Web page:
Abstract

Polynesian and Micronesian languages inherited a decimal number system from Proto-Oceanic, and individually extended it on one or more dimensions: in length by adding terms for larger numbers, in breadth by specifying numeral classifiers for certain objects (prevailing in Micronesia), and in factor by introducing a larger counting unit (prevailing in Polynesia). Specific counting systems are characterized by a combination of these features: They are based on larger counting units (multiplication function) and apply to certain objects only (object specificity). This paper surveys the distribution of each extension type in Polynesian and Micronesian number systems, characterizes the features that they share, and analyzes the constitutive role that numeral classifiers play for specific counting systems. It is concluded that in most of these languages, number systems are composed according to similar principles, while the divergence in classifiers, objects of reference, and factors chosen results from cultural adaptations, some of which might have been responses to socioeconomic requirements and served purposes of cognitive facilitation.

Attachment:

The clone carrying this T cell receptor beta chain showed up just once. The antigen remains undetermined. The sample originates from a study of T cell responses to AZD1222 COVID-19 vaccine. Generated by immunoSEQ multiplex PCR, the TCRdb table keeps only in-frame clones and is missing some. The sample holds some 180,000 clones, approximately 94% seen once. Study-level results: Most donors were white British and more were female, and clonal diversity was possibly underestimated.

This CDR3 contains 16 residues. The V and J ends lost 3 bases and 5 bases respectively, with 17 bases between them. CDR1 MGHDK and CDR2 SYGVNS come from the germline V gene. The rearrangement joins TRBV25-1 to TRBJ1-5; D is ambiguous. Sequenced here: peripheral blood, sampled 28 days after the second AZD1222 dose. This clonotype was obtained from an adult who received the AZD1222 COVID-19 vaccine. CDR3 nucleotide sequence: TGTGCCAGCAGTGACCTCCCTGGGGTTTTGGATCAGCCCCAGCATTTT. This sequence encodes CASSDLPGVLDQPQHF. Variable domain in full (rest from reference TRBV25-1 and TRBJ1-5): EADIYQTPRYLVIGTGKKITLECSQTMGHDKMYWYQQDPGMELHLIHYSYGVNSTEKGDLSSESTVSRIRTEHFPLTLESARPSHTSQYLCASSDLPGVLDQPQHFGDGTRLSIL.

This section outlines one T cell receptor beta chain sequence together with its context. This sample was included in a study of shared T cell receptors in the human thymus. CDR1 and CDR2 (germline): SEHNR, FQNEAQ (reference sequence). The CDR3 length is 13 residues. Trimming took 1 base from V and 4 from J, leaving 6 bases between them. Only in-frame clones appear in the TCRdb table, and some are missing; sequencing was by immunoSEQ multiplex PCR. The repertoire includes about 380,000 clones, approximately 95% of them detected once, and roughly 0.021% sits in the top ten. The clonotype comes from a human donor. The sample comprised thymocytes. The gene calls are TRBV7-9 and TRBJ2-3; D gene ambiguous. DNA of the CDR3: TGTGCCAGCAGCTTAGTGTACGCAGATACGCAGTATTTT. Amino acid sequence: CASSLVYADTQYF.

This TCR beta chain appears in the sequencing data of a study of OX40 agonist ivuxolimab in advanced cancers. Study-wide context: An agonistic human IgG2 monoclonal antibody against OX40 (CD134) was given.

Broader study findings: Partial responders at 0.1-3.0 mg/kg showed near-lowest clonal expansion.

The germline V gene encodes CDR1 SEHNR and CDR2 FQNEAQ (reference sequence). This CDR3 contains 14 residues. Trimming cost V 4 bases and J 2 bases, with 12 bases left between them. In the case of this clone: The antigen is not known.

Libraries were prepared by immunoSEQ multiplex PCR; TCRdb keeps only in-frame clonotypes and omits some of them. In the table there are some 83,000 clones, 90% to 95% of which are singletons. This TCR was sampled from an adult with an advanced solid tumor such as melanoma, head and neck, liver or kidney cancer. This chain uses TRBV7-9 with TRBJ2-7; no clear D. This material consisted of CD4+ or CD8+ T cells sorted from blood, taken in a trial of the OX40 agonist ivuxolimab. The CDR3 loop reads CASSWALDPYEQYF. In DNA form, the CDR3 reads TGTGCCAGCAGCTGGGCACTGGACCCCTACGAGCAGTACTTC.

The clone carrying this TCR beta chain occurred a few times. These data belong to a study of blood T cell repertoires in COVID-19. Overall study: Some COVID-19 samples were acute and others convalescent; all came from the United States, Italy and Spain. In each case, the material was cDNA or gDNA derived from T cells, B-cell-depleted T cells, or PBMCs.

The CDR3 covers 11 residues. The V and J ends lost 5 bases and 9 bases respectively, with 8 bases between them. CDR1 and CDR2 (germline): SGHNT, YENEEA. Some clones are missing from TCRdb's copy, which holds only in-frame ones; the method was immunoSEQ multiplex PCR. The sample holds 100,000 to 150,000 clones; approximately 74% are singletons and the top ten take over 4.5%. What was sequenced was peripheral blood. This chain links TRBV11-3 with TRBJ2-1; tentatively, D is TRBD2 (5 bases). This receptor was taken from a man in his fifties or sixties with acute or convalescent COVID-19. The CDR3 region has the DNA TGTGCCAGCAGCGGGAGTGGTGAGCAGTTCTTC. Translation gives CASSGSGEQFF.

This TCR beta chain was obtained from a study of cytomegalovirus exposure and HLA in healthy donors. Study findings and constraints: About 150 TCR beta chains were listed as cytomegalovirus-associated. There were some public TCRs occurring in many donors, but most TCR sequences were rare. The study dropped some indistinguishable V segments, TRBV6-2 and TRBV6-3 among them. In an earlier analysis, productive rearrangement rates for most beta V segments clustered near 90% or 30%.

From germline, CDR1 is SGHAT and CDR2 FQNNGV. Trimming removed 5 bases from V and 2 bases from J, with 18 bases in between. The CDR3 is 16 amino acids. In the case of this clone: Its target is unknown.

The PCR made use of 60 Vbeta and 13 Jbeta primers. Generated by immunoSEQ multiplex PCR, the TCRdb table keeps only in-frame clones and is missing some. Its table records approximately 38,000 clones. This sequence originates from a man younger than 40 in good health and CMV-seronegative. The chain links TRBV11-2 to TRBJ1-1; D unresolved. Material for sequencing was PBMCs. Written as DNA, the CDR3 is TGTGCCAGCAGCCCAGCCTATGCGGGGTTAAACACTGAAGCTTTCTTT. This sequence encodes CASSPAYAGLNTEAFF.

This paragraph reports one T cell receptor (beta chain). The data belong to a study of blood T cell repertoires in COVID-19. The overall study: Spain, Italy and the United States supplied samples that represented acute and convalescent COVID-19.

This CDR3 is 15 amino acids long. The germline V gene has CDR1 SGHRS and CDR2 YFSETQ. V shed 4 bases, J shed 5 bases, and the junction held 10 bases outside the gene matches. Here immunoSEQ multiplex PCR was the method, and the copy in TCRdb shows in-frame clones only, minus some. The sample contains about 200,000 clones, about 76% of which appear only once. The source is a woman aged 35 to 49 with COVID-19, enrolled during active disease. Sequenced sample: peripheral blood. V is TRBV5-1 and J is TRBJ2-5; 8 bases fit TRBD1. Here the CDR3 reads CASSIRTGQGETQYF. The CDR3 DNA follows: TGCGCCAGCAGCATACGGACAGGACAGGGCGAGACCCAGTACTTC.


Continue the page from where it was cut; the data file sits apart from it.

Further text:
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Additional Information

ISSN
1527-9421
Print ISSN
0029-8115
Pages
pp. 380-403
Launched on MUSE
2007-01-24
Open Access
No
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